Three Good Books

Three books I’ve read recently compelled me to turn their pages rapidly for visits to faraway places:

The Boys in the Boat
The Boys in the Boat

The Boys in the Boat: Nine Americans and Their Epic Quest for Gold at the 1936 Berlin Olympics by Daniel James Brown. Brown took me to the forests of Washington State, where many members of the University of Washington Crew Team built their muscles as lumberjacks, to Puget Sound, where they developed skill and teamwork, and finally, to rowing competitions in New York and Berlin. The daunting hardships these young men endured during the Great Depression made them resilient and fiercely determined to succeed. Each is so well-described that I soon became an avid fan. I cheered their coaches, too, shrewd judges of character and masterful motivators. Now I have new appreciation for this sport, which I had previously viewed as stiff competition for the time and energy of some of my best piano students. Rowing is a total body workout and the most completely demanding, mentally and physically, of all sports. I’m so proud that my godson Jasper is a rower for the JFK School in Berlin. As we drove to Potsdam last August, his mother, Beatrice, pointed out where he practices, not far from the facilities built for the 1936 Berlin Olympics. The author’s extensive research and vivid portrayal of that event, where Louis Zamperini (Unbroken) and Jesse Owens also competed, gave global significance to the Washington team’s accomplishment. I thank Daniel Brown for completing the story by telling what became of these nine great guys during the rest of the 20th Century.

The Map of Love
The Map of Love

The Map of Love by Ahdaf Soueif. Ava, a Virginia friend who grew up in the eastern Mediterranean, recommended this engrossing novel. Reading it took me to Egypt–Alexandria, Cairo and Luxor, places I would love to visit someday. It reminded me of the sights, sounds and fragrances that Steve and I experienced when we lived in Istanbul in 1967, and that Lilli and I experienced in our travels to UAE, Oman and Lebanon in 2001. Anna, the central character in The Map of Love, is a young widow who leaves London for Cairo in 1901, seeking change. At first she socializes only with members of the British occupying force, but with a con brio spirit I admired, she soon met native Egyptians and fell in love with the family of Sharif Basha. I was captivated by their two-week journey into Sinai by camel and horse (she was disguised as a French officer to avoid scandal). Their romance under the desert sky was magnificent. But when they married, the Brits dropped her. The British are portrayed as arrogant and deplorably thoughtless, such as staging a fox hunt that ruined Egyptian farmers’ fields, then shooting those who protested. Arab struggles in Palestine appear to have been as intractable in the early 1900s as they are today. The structure of the novel is complex, alternating between accounts of Anna and Layla a century ago and conversations between Isabel (“Isis the beautiful, the first goddess”) and her cousins Omar and Amal in 1997, when the novel was written. I loved the device of reconstructing the life of the remarkable Anna from the contents of an old trunk left to her granddaughter. The author’s exploration of Arabic root words inspires me to study Arabic.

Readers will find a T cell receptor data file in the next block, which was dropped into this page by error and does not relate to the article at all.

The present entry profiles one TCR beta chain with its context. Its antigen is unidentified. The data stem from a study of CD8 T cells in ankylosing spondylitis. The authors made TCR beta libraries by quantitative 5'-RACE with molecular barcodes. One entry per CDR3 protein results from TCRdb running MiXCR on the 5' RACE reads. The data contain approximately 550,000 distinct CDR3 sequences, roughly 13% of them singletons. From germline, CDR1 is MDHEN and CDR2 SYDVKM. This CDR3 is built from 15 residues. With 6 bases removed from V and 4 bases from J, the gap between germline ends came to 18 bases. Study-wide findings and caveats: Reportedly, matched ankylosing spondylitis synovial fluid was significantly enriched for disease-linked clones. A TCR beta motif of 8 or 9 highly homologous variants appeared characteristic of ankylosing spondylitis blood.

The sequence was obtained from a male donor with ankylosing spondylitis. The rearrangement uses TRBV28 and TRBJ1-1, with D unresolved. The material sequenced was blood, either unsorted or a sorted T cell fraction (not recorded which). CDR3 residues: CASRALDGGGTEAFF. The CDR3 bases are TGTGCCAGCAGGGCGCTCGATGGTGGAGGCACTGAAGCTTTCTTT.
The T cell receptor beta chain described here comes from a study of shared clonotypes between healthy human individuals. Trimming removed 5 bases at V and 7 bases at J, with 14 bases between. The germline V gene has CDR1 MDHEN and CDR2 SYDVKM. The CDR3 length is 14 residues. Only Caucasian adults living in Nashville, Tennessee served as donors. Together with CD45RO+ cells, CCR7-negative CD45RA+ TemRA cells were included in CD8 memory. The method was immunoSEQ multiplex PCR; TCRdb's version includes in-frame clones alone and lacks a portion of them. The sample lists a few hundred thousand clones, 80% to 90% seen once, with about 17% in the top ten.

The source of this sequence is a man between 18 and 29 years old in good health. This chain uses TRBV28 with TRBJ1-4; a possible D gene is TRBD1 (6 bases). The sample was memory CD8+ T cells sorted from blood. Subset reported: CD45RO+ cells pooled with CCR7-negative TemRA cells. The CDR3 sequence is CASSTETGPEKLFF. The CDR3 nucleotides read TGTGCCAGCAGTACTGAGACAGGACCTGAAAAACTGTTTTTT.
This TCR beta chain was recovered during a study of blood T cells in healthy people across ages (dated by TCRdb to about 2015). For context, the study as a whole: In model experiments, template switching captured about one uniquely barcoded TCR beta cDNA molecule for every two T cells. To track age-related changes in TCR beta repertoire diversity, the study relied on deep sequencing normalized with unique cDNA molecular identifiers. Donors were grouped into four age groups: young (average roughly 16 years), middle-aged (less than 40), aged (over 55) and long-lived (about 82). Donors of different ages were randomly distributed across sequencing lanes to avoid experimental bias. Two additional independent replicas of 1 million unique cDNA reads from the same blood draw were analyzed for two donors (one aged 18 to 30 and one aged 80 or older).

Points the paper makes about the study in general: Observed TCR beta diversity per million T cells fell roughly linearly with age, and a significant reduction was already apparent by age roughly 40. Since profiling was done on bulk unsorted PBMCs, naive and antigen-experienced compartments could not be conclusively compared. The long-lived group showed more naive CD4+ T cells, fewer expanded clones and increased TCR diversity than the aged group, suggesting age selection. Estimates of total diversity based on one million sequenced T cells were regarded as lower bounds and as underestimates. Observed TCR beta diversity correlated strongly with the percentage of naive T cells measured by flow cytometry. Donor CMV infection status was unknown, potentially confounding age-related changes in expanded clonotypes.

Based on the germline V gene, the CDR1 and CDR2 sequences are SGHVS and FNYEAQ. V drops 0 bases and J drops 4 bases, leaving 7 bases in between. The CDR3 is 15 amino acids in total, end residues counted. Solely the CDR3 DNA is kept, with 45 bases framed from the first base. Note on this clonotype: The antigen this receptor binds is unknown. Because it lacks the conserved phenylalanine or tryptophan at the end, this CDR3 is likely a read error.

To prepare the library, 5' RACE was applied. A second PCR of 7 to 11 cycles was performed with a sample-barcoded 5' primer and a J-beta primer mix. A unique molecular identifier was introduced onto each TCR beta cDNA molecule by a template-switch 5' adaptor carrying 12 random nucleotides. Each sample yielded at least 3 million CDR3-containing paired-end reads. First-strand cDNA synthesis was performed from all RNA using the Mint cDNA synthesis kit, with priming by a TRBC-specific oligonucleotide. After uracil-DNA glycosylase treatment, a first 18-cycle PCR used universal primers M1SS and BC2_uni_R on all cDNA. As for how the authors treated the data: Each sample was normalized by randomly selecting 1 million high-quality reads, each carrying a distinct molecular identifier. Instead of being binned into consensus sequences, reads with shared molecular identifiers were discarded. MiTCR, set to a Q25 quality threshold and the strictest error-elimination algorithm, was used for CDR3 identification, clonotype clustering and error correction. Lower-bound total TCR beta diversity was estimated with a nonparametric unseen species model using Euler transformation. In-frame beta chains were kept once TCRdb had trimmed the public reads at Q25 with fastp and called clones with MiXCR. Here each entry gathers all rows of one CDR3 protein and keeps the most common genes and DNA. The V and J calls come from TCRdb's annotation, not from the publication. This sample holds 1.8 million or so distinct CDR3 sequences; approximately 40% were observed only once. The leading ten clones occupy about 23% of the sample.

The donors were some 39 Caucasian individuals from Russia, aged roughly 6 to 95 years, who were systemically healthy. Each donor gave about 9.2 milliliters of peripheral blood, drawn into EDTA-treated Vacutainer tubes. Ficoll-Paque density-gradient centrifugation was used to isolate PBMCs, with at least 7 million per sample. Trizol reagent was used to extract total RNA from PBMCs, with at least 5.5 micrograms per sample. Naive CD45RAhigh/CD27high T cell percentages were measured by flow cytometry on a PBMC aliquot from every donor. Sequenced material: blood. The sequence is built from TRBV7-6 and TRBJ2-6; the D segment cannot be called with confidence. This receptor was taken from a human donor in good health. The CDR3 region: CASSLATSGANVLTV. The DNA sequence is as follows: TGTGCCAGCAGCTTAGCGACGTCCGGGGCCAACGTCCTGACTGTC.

Here is a link to a short, heartwarming story of how one person’s knowledge of Arabic brought peace to the gate area of the Albuquerque airport in 2008. It gives one hope that we have made just a little progress in the century since Anna made her difficult journey through the map of love.

The Light Between Oceans
The Light Between Oceans

The Light Between Oceans, a first novel by M. L. Stedman, took me to a lighthouse off the coast of western Australia in the 1920s to meet another Isabel and her husband Tom Sherbourne, a survivor of World War I.  Isolation, parenthood and the consequences of both war and lying are the chief themes. It’s easy to sympathize with the characters’ choices, but painful to consider the results. This cautionary tale reveals the value of honesty and law, without obvious moralizing. Reading it during Thanksgiving week made me grateful for our family. This book recalled two of my all-time-favorite books set in Australia: The Thorn Birds by Colleen McCullough, which I read in 1978 while nursing Shelby, and A Town Like Alice by Nevil Shute, published in 1950. Both were made into well-done mini-series that are still available on DVD.

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